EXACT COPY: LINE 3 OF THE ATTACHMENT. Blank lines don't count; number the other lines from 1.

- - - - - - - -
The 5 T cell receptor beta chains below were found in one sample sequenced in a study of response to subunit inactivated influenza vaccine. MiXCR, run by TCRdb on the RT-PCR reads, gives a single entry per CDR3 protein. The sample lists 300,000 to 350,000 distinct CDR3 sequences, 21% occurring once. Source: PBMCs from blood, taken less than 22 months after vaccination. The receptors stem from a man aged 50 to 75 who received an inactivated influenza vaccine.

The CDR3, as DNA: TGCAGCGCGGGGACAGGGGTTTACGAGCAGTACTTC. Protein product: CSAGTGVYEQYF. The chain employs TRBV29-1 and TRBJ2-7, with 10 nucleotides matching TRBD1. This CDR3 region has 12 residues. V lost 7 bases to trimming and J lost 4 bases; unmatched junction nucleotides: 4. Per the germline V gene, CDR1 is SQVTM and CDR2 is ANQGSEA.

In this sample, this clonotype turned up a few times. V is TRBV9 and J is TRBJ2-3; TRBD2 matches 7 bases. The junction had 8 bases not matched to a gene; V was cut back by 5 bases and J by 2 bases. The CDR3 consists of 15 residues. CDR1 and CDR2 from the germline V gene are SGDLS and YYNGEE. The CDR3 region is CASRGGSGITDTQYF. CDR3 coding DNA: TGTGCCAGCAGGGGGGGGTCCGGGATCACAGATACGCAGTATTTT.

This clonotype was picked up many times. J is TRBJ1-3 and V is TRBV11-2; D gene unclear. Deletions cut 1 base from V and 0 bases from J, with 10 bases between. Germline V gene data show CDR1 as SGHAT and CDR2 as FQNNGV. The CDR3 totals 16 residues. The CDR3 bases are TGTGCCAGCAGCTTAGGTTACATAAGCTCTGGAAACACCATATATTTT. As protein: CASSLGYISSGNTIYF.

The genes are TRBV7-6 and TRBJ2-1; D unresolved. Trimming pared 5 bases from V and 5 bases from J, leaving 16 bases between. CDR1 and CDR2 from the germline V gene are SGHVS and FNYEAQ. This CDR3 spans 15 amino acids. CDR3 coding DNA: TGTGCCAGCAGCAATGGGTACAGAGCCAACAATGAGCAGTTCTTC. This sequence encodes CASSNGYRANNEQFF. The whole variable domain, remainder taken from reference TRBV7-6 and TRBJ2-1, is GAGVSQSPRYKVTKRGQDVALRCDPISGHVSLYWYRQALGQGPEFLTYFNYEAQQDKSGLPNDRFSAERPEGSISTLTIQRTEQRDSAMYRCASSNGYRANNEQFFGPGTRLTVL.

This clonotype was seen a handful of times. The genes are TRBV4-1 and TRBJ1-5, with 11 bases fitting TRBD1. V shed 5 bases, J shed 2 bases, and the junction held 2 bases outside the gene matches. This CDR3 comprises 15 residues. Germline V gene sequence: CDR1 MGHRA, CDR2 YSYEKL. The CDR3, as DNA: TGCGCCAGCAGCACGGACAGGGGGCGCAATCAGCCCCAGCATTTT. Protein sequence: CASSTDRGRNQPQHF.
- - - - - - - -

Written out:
In this sample, this clonotype turned up a few times. V is TRBV9 and J is TRBJ2-3; TRBD2 matches 7 bases. The junction had 8 bases not matched to a gene; V was cut back by 5 bases and J by 2 bases. The CDR3 consists of 15 residues. CDR1 and CDR2 from the germline V gene are SGDLS and YYNGEE. The CDR3 region is CASRGGSGITDTQYF. CDR3 coding DNA: TGTGCCAGCAGGGGGGGGTCCGGGATCACAGATACGCAGTATTTT.